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Good reasoning needn’t make you an unfeeling robot

Some interesting recent research using neuroimaging gives us evidence that different brain systems activate in different reasoning situations. But before we get to that, try the following puzzles: Puzzle…

We can learn to use our minds better by becoming more familiar with how they work. JohnGreenaway

Some interesting recent research using neuroimaging gives us evidence that different brain systems activate in different reasoning situations.

But before we get to that, try the following puzzles:

Puzzle 1: Two playing cards are face up on the table, and two cards are face down. Of the two face-down cards, one has a blue back and the other, red. Of the face-up cards, one is an Ace and the other a King. Which cards must you flip over in order to check that all red-backed cards are Aces?

Puzzle 2: Four people are at the bar. They’re all drinking. You can see that one is drinking mineral water, and another is drinking beer, but you can’t tell their ages. Of the other two, one is clearly under 18 and the other is clearly middle-aged, but you can’t tell what they’re drinking. Who do you need to check to make sure that everyone is complying with the rule that if you drinking alcohol, you’re over 18?

Studies have repeatedly shown people are far more likely to get puzzles such such as number two correct (around 75%) than puzzles such as number one (between 4% and 25%). What explains the difference?

It’s striking that we are good at applying our reasoning in one case but not so good in the other. As someone who studies logic using the tools of philosophy and mathematics, I can see the puzzles have the same logical structure.

They form the basis of the famous Wason Selection Task – a popular test of logical reasoning in experimental psychology.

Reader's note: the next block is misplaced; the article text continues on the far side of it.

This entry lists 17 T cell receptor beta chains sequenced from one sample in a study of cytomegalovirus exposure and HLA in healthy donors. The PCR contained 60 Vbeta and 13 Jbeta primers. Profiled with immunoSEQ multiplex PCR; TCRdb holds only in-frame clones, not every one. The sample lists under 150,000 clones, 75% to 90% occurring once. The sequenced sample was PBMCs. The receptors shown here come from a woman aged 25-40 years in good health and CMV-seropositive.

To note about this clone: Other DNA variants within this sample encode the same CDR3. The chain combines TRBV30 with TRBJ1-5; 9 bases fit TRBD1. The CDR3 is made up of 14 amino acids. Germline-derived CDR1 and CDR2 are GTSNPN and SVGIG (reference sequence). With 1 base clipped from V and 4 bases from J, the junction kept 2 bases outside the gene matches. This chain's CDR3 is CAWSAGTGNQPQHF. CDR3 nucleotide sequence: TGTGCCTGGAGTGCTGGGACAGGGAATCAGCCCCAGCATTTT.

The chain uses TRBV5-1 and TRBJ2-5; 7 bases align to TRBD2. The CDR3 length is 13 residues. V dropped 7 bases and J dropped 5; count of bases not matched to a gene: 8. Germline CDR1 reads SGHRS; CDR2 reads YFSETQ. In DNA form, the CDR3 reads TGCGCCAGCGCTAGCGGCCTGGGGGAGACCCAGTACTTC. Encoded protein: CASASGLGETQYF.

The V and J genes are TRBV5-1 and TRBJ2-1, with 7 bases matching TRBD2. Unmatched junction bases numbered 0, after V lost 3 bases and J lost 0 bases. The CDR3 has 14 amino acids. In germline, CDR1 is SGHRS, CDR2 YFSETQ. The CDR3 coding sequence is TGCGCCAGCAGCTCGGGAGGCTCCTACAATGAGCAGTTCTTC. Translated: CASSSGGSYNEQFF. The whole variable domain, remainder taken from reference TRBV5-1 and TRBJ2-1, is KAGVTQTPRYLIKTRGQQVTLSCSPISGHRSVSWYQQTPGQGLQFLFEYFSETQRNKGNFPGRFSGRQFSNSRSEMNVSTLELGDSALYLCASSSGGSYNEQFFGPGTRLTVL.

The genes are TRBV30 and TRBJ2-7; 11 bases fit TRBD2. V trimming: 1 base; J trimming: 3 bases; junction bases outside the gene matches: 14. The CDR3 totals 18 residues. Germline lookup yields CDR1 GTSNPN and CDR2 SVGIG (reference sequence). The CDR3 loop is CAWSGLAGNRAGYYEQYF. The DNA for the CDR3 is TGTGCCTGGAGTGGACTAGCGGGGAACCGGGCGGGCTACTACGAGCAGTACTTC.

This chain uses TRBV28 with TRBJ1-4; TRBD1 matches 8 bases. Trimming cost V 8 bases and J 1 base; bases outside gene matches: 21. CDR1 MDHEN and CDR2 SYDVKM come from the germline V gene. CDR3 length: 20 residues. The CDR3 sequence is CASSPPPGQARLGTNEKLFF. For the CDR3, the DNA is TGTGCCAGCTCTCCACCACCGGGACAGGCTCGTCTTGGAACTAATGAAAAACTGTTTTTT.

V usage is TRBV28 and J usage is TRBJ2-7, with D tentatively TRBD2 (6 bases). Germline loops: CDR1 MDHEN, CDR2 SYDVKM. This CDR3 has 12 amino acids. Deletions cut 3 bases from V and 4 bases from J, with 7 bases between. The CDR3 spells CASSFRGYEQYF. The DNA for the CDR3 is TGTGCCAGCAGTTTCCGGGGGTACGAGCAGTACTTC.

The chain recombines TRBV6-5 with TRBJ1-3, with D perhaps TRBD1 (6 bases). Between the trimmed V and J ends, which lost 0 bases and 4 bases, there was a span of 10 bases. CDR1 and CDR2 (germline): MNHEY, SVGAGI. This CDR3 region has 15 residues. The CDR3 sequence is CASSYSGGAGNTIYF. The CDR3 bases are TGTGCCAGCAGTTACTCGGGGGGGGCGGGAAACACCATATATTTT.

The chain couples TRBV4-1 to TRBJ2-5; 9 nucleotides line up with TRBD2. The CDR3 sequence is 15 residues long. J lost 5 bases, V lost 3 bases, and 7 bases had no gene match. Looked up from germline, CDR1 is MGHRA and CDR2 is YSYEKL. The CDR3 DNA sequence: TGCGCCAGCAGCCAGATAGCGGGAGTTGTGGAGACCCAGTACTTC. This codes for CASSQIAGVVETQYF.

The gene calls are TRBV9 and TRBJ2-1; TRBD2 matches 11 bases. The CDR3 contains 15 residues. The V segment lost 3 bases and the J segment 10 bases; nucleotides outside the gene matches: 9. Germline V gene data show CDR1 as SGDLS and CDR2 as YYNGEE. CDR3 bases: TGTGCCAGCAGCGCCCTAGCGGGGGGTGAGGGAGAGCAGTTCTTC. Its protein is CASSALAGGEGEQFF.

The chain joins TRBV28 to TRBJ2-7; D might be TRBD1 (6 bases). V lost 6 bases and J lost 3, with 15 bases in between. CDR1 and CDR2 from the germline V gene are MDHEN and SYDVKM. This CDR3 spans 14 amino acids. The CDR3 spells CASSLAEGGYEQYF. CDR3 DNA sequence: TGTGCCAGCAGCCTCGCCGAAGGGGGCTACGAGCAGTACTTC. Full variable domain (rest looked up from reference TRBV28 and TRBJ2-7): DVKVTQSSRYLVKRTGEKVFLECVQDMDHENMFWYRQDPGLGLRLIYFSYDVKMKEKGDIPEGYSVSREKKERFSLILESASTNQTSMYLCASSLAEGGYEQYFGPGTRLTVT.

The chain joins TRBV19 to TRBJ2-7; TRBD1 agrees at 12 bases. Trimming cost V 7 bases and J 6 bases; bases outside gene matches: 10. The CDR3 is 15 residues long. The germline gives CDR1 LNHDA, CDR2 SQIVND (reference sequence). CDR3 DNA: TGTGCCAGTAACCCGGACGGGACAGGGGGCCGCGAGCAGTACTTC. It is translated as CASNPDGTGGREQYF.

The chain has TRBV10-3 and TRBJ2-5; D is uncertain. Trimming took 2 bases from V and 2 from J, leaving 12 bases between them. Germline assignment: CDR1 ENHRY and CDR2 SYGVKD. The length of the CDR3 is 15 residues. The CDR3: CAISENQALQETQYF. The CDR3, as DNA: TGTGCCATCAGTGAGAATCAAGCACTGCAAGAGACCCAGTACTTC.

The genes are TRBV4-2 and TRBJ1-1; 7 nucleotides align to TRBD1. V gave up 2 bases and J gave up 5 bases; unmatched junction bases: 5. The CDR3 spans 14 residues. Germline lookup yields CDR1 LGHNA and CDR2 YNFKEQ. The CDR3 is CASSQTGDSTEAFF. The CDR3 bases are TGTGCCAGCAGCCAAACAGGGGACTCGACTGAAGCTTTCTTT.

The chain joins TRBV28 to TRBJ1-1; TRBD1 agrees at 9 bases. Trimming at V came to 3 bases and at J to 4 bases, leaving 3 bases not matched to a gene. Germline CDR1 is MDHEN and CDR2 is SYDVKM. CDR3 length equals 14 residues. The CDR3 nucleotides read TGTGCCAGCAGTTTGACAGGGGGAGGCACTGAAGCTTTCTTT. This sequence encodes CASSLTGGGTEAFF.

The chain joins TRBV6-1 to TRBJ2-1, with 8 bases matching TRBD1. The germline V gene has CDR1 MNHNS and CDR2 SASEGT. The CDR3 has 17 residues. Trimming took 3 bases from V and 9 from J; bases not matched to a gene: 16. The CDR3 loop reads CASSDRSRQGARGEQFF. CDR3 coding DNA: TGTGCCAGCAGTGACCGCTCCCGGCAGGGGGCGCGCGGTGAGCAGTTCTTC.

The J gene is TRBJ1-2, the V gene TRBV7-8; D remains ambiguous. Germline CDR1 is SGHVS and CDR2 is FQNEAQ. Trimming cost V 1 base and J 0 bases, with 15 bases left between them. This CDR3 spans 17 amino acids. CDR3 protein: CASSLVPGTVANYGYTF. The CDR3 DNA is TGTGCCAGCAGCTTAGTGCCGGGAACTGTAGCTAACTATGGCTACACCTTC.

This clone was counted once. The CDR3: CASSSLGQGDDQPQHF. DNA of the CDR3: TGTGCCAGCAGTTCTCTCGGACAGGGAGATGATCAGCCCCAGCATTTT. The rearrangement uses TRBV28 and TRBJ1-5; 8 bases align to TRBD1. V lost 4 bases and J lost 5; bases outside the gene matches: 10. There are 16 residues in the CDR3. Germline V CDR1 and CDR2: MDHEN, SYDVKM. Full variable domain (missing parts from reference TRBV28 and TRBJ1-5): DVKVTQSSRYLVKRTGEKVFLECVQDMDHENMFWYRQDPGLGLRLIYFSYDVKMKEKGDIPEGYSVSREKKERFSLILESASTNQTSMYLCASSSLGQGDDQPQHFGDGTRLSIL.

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Now back to the recent research, published at the end of last month in the journal NeuroImage.

There are two brain networks, called in the literature the “Default Mode Network” and the “Task Positive Network” – and it was shown these activate in different reasoning situations, but rarely together.

One network lit up when subjects were asked to reason about physical systems (including the mechanical properties of inanimate objects); the other lit up when subjects were asked to reason about social situations (including the mental states of other people).

The researchers – from Case Western Reserve University and Washington University in the US – postulate that the two brain systems inhibit each other, which makes it difficult to reason as effectively in tasks encompassing both domains.

Some people have jumped to bad conclusions on the basis of this evidence, claiming that it shows “analytic thinking” and “empathy” are in tension, and that when we reason carefully, we can’t see the human cost of our decisions.

The study doesn’t show anything of the sort. Empathic thinking involves reasoning and analysis as much as any other kind of thinking. After all, there is a reason that psychoanalysis involves analysis.


The NeuroImage data shows we use different neural systems when we process different kinds of information in our thought. It doesn’t show tension between thinking and feeling, or between reasoning and moral judgement.

Notice that in the Wason Selection Task it is the social, personal situation where people seem to reason better, not the abstract impersonal one. We are reasoning in both contexts.